Rav Tzvi Hirsch Ferber (longtime rav in London and one of the founders of the Manchester Yeshivah), in Sefer HaMo’adim, explains that notwithstanding the aravah’s lack of Torah and good deeds, the four species would not be complete without it. In fact, the three essential Jewish traits are actually alluded to in the description of the aravah, when comparing it to the tzaftzefah, a leafy branch that is not acceptable for the four species.
    The Gemara (Succah 34a) describes three differences between the aravah and the tzaftzefah. First, the aravah has a reddish stem, while the stem of the tzaftzefah is a pale white. Next, the aravah has leaves with smooth edges, but the tzaftzefah has leaves with jagged edges. And finally, the aravah has leaves that are long and narrow, but the leaves of the tzaftzefah are short and round.
    It is these characteristics, which belong only to the aravah, that serve as evidence of the inherently good nature of Bnei Yisrael. First of all, the aravah has a reddish stem, which alludes to the quality of bayshanus, a sense of shame. When a Jew is reproved or realizes his mistakes, his face turns red because he is ashamed of his shortcomings. In addition, the smooth edges of the aravah allude to the Jewish quality of mercy, rachmanus; it is not jagged like the tzaftzefah. A Jew is not sharp and prickly but speaks softly and in pacifying tones, so as not to cause pain to another person. Last, the aravah has long, narrow leaves while the tzaftzefah’s are short and round. When rain falls on long, narrow leaves, it runs off and falls onto the adjacent leaves, hinting at the quality of kindness, gemilus chasadim, where Jews look out for the welfare of others and provide for those in need. But the tzaftzefah, with its short, round leaves, exhibits none of this kindness, with the water flowing from the round leaf to the stem and not helping its neighbors.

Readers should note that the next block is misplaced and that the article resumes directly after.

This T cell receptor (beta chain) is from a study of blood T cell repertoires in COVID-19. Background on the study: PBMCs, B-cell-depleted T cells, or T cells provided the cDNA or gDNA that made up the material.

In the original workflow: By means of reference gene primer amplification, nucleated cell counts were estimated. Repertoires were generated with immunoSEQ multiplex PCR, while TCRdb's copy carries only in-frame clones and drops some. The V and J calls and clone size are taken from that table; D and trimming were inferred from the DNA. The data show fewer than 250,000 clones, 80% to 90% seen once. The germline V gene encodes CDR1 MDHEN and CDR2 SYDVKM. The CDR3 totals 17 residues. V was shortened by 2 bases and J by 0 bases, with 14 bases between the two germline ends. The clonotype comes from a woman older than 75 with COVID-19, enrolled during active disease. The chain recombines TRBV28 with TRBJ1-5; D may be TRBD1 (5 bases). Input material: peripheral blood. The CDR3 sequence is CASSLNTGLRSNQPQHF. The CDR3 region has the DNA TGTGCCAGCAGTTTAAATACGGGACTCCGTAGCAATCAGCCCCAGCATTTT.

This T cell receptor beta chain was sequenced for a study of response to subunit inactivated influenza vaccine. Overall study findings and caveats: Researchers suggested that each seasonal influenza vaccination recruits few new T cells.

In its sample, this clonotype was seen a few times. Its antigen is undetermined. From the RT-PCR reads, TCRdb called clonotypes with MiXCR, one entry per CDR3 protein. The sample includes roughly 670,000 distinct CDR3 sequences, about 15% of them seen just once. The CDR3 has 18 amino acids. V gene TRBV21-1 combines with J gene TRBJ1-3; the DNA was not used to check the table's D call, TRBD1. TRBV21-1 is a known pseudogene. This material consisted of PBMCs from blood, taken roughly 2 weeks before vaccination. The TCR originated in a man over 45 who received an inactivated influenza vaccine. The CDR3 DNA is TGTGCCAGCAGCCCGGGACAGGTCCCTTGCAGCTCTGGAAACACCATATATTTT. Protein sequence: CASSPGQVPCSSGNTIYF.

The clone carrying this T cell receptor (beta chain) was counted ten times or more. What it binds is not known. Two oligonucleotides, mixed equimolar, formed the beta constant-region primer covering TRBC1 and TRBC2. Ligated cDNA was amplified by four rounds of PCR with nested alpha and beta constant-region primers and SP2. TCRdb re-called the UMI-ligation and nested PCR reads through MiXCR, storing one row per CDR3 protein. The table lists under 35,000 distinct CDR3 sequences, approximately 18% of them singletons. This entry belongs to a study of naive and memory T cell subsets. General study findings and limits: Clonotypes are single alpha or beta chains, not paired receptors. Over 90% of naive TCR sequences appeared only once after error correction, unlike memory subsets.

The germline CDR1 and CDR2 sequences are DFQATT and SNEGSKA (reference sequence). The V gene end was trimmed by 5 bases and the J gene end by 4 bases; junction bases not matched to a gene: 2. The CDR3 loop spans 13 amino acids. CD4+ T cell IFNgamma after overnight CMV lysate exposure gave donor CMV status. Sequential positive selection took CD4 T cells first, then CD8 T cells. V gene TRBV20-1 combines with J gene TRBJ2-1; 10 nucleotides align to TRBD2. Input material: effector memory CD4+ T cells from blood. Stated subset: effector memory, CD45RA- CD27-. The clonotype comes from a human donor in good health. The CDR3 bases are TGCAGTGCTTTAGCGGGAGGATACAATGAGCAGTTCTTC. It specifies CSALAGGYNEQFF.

Regardless of a Jew’s level of observance, if he considers himself one of us, he is special and worthy. And just as the four species are incomplete without the aravah, we are incomplete as a nation without the Jew who is represented by the aravah.